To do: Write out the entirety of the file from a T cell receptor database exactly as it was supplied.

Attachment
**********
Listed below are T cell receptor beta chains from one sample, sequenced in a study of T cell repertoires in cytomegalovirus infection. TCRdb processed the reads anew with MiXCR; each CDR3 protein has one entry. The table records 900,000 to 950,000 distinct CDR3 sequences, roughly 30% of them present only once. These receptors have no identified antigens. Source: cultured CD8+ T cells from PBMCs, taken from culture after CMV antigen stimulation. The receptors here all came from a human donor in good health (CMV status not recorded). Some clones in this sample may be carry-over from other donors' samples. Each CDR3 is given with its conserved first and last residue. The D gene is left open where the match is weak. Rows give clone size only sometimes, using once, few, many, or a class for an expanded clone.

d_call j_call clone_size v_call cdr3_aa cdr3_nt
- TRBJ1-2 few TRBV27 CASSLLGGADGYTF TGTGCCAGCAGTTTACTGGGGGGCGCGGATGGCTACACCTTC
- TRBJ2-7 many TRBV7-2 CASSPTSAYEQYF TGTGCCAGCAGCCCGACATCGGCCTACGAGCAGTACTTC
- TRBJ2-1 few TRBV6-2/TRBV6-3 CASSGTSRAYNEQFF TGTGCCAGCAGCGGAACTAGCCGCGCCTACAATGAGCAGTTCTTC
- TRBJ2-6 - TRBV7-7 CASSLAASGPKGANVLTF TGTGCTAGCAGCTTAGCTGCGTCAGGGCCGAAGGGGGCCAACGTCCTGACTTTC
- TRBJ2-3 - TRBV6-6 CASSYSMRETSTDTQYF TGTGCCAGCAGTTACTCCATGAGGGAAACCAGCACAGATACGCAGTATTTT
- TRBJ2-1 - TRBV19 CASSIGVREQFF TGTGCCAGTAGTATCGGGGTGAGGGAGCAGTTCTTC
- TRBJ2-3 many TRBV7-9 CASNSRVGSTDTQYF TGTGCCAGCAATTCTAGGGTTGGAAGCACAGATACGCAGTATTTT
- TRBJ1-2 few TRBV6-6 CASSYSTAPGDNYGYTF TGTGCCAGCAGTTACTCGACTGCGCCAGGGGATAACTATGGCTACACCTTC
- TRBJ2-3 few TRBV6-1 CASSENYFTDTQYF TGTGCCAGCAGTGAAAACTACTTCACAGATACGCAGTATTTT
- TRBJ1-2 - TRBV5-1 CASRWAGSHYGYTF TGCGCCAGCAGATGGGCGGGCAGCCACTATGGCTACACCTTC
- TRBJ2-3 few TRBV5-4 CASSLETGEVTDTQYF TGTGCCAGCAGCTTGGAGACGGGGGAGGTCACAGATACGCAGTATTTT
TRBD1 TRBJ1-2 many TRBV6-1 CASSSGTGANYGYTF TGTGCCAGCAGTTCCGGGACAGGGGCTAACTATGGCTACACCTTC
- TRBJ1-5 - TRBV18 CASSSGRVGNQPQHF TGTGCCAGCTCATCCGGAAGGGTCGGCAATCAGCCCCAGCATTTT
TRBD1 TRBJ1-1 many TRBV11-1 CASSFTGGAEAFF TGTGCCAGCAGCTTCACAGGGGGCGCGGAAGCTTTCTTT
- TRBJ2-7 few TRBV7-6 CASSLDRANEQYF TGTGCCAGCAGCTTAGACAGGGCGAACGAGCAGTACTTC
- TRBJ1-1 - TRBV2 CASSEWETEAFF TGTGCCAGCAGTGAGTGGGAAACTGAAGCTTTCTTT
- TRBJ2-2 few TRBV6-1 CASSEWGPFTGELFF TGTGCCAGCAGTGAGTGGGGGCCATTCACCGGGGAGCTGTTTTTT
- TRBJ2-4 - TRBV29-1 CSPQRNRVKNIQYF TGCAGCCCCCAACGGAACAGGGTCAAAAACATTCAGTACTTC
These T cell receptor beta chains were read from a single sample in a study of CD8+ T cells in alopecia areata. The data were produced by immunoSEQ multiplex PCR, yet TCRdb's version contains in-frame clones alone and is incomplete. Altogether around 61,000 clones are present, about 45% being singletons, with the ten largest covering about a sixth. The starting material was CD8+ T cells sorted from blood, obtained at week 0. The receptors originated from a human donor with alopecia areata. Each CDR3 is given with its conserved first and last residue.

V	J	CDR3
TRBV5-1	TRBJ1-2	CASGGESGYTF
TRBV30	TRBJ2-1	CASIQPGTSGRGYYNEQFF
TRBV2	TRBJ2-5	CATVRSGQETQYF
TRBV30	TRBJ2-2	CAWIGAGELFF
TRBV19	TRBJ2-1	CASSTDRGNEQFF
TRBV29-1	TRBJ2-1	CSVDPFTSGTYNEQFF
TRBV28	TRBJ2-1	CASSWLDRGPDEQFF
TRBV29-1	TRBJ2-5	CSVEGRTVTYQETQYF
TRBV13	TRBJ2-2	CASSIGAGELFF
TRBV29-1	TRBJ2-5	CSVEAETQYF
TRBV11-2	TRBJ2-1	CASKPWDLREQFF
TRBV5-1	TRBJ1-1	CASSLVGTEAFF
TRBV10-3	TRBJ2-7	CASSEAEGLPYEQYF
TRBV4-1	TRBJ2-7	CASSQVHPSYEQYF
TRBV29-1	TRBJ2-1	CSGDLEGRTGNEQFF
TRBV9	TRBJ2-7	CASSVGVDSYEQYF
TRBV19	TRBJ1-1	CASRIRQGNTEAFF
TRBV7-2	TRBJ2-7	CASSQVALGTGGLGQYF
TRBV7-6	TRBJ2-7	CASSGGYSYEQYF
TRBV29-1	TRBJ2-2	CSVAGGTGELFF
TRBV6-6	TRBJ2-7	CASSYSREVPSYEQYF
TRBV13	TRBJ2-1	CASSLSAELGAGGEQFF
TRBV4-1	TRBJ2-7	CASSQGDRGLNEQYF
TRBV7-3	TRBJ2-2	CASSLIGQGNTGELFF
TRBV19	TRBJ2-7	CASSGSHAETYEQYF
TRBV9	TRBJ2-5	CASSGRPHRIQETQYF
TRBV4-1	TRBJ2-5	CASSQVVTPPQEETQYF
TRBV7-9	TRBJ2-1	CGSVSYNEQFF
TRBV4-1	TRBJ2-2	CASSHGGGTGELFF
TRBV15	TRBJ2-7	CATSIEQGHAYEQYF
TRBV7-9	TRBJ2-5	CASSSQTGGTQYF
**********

Listed below are T cell receptor beta chains from one sample, sequenced in a study of T cell repertoires in cytomegalovirus infection. TCRdb processed the reads anew with MiXCR; each CDR3 protein has one entry. The table records 900,000 to 950,000 distinct CDR3 sequences, roughly 30% of them present only once. These receptors have no identified antigens. Source: cultured CD8+ T cells from PBMCs, taken from culture after CMV antigen stimulation. The receptors here all came from a human donor in good health (CMV status not recorded). Some clones in this sample may be carry-over from other donors' samples. Each CDR3 is given with its conserved first and last residue. The D gene is left open where the match is weak. Rows give clone size only sometimes, using once, few, many, or a class for an expanded clone.

d_call j_call clone_size v_call cdr3_aa cdr3_nt
- TRBJ1-2 few TRBV27 CASSLLGGADGYTF TGTGCCAGCAGTTTACTGGGGGGCGCGGATGGCTACACCTTC
- TRBJ2-7 many TRBV7-2 CASSPTSAYEQYF TGTGCCAGCAGCCCGACATCGGCCTACGAGCAGTACTTC
- TRBJ2-1 few TRBV6-2/TRBV6-3 CASSGTSRAYNEQFF TGTGCCAGCAGCGGAACTAGCCGCGCCTACAATGAGCAGTTCTTC
- TRBJ2-6 - TRBV7-7 CASSLAASGPKGANVLTF TGTGCTAGCAGCTTAGCTGCGTCAGGGCCGAAGGGGGCCAACGTCCTGACTTTC
- TRBJ2-3 - TRBV6-6 CASSYSMRETSTDTQYF TGTGCCAGCAGTTACTCCATGAGGGAAACCAGCACAGATACGCAGTATTTT
- TRBJ2-1 - TRBV19 CASSIGVREQFF TGTGCCAGTAGTATCGGGGTGAGGGAGCAGTTCTTC
- TRBJ2-3 many TRBV7-9 CASNSRVGSTDTQYF TGTGCCAGCAATTCTAGGGTTGGAAGCACAGATACGCAGTATTTT
- TRBJ1-2 few TRBV6-6 CASSYSTAPGDNYGYTF TGTGCCAGCAGTTACTCGACTGCGCCAGGGGATAACTATGGCTACACCTTC
- TRBJ2-3 few TRBV6-1 CASSENYFTDTQYF TGTGCCAGCAGTGAAAACTACTTCACAGATACGCAGTATTTT
- TRBJ1-2 - TRBV5-1 CASRWAGSHYGYTF TGCGCCAGCAGATGGGCGGGCAGCCACTATGGCTACACCTTC
- TRBJ2-3 few TRBV5-4 CASSLETGEVTDTQYF TGTGCCAGCAGCTTGGAGACGGGGGAGGTCACAGATACGCAGTATTTT
TRBD1 TRBJ1-2 many TRBV6-1 CASSSGTGANYGYTF TGTGCCAGCAGTTCCGGGACAGGGGCTAACTATGGCTACACCTTC
- TRBJ1-5 - TRBV18 CASSSGRVGNQPQHF TGTGCCAGCTCATCCGGAAGGGTCGGCAATCAGCCCCAGCATTTT
TRBD1 TRBJ1-1 many TRBV11-1 CASSFTGGAEAFF TGTGCCAGCAGCTTCACAGGGGGCGCGGAAGCTTTCTTT
- TRBJ2-7 few TRBV7-6 CASSLDRANEQYF TGTGCCAGCAGCTTAGACAGGGCGAACGAGCAGTACTTC
- TRBJ1-1 - TRBV2 CASSEWETEAFF TGTGCCAGCAGTGAGTGGGAAACTGAAGCTTTCTTT
- TRBJ2-2 few TRBV6-1 CASSEWGPFTGELFF TGTGCCAGCAGTGAGTGGGGGCCATTCACCGGGGAGCTGTTTTTT
- TRBJ2-4 - TRBV29-1 CSPQRNRVKNIQYF TGCAGCCCCCAACGGAACAGGGTCAAAAACATTCAGTACTTC
These T cell receptor beta chains were read from a single sample in a study of CD8+ T cells in alopecia areata. The data were produced by immunoSEQ multiplex PCR, yet TCRdb's version contains in-frame clones alone and is incomplete. Altogether around 61,000 clones are present, about 45% being singletons, with the ten largest covering about a sixth. The starting material was CD8+ T cells sorted from blood, obtained at week 0. The receptors originated from a human donor with alopecia areata. Each CDR3 is given with its conserved first and last residue.

V	J	CDR3
TRBV5-1	TRBJ1-2	CASGGESGYTF
TRBV30	TRBJ2-1	CASIQPGTSGRGYYNEQFF
TRBV2	TRBJ2-5	CATVRSGQETQYF
TRBV30	TRBJ2-2	CAWIGAGELFF
TRBV19	TRBJ2-1	CASSTDRGNEQFF
TRBV29-1	TRBJ2-1	CSVDPFTSGTYNEQFF
TRBV28	TRBJ2-1	CASSWLDRGPDEQFF
TRBV29-1	TRBJ2-5	CSVEGRTVTYQETQYF
TRBV13	TRBJ2-2	CASSIGAGELFF
TRBV29-1	TRBJ2-5	CSVEAETQYF
TRBV11-2	TRBJ2-1	CASKPWDLREQFF
TRBV5-1	TRBJ1-1	CASSLVGTEAFF
TRBV10-3	TRBJ2-7	CASSEAEGLPYEQYF
TRBV4-1	TRBJ2-7	CASSQVHPSYEQYF
TRBV29-1	TRBJ2-1	CSGDLEGRTGNEQFF
TRBV9	TRBJ2-7	CASSVGVDSYEQYF
TRBV19	TRBJ1-1	CASRIRQGNTEAFF
TRBV7-2	TRBJ2-7	CASSQVALGTGGLGQYF
TRBV7-6	TRBJ2-7	CASSGGYSYEQYF
TRBV29-1	TRBJ2-2	CSVAGGTGELFF
TRBV6-6	TRBJ2-7	CASSYSREVPSYEQYF
TRBV13	TRBJ2-1	CASSLSAELGAGGEQFF
TRBV4-1	TRBJ2-7	CASSQGDRGLNEQYF
TRBV7-3	TRBJ2-2	CASSLIGQGNTGELFF
TRBV19	TRBJ2-7	CASSGSHAETYEQYF
TRBV9	TRBJ2-5	CASSGRPHRIQETQYF
TRBV4-1	TRBJ2-5	CASSQVVTPPQEETQYF
TRBV7-9	TRBJ2-1	CGSVSYNEQFF
TRBV4-1	TRBJ2-2	CASSHGGGTGELFF
TRBV15	TRBJ2-7	CATSIEQGHAYEQYF
TRBV7-9	TRBJ2-5	CASSSQTGGTQYF